Yesterday, the United States Court of Appeals for the D.C. Circuit held that the National Labor Relations Board (NLRB) rule requiring employers to post notices regarding employees’ right to unionize was invalid.
Many of you will recall that back in 2011, the NLRB issued a rule requiring nearly all private employers (union or non-union) to post an NLRB-designated notice informing employees of their right to unionize under Section 7 of the National Labor Relations Act (NLRA). This requirement was held to be invalid by a South Carolina federal district court last year, and the NLRB has been prevented from implementing this rule pending the outcome of that appeal, which currently is pending in the Fourth Circuit Court of Appeals. [Click here to see our April 16, 2012 alert concerning that decision
In yesterday’s decision, National Association of Manufacturers v. N.L.R.B., the D.C. Circuit also held that the NLRB could not through its rulemaking authority require employers to post this notice. The court reasoned that employers have a constitutional right to engage in speech about unionization, provided that it is not coercive or threatening. This First Amendment right is echoed in Section 8(c) of the NLRA, which precludes the NLRB from finding such non-coercive speech to be an unfair labor practice or evidence of an unfair labor practice. The court held that these rights include the right to decide not to disseminate such speech, and, therefore, the NLRB could not require employers to post right-to-unionize notices.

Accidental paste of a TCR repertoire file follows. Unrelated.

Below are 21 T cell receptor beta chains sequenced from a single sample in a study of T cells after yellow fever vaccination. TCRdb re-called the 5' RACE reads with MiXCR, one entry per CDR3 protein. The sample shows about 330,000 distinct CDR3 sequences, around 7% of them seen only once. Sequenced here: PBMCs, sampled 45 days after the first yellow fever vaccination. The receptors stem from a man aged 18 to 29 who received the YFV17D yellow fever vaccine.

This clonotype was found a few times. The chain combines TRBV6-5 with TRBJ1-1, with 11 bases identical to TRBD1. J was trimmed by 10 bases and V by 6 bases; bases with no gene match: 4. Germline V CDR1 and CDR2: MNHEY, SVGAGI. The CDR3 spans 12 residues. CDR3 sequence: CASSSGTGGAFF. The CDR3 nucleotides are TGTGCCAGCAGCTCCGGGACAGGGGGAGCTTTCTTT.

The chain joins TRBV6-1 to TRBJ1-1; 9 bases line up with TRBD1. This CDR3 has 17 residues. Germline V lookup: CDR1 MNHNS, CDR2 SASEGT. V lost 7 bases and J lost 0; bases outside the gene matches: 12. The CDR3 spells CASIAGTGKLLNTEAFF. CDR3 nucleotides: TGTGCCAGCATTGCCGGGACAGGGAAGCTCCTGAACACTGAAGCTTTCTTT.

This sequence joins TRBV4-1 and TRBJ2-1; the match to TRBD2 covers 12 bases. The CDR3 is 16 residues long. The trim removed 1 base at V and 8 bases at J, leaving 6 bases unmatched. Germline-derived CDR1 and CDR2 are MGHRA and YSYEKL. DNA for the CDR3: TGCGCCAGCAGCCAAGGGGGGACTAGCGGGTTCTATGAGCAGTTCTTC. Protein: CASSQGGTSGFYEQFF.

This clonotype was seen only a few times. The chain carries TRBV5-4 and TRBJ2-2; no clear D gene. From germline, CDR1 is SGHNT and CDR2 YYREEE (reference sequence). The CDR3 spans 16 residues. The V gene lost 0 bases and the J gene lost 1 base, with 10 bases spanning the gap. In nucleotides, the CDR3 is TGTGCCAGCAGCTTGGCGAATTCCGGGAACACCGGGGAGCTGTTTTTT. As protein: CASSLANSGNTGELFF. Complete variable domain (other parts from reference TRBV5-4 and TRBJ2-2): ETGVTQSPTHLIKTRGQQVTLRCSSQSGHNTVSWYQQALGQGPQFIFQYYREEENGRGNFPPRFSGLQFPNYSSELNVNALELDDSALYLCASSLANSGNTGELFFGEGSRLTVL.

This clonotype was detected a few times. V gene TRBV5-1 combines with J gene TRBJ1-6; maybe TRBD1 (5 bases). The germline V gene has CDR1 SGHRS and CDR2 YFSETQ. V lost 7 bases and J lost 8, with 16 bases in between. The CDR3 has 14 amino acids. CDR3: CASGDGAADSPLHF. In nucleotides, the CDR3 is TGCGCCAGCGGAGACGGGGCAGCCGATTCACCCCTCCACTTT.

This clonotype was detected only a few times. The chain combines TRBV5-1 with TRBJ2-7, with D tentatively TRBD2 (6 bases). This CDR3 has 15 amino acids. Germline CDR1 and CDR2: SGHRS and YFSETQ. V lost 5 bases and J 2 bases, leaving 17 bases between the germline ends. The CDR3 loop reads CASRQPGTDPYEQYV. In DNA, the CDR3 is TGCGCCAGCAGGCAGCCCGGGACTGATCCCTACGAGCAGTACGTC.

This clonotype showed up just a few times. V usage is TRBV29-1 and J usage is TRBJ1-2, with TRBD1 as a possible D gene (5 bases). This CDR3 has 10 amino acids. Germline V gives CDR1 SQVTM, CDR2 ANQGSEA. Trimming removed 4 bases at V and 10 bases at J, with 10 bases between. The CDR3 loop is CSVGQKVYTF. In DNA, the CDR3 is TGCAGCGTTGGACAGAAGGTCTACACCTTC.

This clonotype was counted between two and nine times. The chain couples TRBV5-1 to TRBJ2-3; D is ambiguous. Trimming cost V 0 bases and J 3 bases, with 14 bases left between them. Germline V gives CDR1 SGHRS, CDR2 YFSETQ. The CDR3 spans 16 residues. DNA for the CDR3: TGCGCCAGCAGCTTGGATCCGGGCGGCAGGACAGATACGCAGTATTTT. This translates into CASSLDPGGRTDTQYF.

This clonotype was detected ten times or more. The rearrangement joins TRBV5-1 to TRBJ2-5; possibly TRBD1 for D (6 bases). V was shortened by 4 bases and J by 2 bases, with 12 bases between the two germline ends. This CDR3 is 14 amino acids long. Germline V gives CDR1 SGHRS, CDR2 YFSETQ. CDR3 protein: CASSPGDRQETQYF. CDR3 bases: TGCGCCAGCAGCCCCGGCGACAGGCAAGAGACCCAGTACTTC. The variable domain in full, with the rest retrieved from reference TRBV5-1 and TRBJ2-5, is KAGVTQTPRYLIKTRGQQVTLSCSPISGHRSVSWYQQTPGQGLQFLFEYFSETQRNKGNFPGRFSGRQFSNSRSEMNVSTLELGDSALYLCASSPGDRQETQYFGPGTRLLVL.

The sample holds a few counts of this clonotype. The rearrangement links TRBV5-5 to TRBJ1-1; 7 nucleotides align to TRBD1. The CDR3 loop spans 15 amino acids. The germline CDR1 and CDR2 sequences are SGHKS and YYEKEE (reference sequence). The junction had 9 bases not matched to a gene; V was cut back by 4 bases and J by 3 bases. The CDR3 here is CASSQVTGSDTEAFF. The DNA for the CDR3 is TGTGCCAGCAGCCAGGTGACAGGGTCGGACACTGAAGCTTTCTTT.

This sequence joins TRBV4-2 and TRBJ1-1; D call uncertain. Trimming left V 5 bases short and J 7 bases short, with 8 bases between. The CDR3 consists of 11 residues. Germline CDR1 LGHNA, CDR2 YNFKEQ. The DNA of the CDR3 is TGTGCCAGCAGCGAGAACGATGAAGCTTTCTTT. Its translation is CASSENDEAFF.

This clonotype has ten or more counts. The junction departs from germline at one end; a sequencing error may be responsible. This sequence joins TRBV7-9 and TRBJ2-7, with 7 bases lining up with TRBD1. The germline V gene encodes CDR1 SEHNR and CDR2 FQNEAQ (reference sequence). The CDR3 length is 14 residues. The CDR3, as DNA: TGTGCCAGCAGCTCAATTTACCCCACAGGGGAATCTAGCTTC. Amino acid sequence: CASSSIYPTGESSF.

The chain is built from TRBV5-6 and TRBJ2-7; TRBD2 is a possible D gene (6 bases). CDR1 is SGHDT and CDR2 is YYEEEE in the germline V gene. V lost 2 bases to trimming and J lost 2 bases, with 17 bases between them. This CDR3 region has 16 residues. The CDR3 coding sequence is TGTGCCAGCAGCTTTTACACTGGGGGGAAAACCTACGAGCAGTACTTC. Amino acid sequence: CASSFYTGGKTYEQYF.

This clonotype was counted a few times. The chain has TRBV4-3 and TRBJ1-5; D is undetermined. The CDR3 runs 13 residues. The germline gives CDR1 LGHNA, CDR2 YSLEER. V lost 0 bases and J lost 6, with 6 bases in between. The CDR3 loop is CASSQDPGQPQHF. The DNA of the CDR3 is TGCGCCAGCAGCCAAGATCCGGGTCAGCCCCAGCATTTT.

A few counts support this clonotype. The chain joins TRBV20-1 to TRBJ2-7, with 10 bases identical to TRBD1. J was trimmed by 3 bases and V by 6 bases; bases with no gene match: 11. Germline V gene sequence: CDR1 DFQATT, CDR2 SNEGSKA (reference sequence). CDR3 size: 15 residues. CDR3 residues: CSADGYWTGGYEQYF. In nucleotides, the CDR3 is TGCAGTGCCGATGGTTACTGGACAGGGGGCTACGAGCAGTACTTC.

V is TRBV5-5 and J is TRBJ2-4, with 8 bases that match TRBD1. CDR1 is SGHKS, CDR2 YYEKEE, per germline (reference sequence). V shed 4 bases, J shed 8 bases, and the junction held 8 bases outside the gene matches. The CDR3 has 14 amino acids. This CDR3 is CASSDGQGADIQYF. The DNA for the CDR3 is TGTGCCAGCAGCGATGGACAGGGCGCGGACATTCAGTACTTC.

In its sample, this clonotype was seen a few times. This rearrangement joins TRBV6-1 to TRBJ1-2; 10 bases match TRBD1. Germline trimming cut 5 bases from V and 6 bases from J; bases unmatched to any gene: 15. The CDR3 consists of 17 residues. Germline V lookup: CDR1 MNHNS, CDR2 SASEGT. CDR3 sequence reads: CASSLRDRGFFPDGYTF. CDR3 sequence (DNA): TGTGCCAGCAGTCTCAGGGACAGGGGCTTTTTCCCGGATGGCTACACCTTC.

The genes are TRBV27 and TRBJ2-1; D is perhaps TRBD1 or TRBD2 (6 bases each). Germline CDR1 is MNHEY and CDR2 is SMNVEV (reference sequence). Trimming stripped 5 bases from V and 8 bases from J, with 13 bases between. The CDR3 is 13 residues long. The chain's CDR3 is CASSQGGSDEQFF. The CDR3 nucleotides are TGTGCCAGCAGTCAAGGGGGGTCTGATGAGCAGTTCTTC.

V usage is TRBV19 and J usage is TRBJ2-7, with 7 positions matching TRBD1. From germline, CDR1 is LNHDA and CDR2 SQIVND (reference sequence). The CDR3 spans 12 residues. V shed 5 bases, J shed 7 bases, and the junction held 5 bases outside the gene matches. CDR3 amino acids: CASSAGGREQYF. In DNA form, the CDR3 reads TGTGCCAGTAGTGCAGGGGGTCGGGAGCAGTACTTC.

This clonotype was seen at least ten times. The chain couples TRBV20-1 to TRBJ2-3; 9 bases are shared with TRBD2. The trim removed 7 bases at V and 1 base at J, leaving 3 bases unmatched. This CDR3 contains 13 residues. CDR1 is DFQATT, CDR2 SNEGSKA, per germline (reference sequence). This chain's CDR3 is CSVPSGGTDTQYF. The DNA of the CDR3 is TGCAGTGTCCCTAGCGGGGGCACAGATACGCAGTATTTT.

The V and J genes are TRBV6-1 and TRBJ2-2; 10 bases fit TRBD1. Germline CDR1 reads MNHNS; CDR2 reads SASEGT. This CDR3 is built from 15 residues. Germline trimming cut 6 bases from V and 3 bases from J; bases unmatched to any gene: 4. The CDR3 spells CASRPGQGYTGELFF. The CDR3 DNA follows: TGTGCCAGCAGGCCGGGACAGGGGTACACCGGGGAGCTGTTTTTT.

It is anticipated that the NLRB will appeal this decision to the U.S. Supreme Court. But, for now, you can keep the NLRB “Notice of Rights” poster resting comfortably in a file drawer. (Note that federal contractors are still required to post a similar Department of Labor “Notice of Rights” poster which was issued by that agency back in May of 2010.)
If you have any questions regarding this or any other labor or employment law matter, please contact Jay Elliott
, Jennifer Terry
, or any other member of Miller & Martin’s Labor and Employment Law Practice Group
The opinions expressed in this bulletin are intended for general guidance only. They are not intended as recommendations for specific situations. As always, readers should consult a qualified attorney for specific legal guidance. Should you need assistance from a Miller & Martin attorney, please call 1-800-275-7303.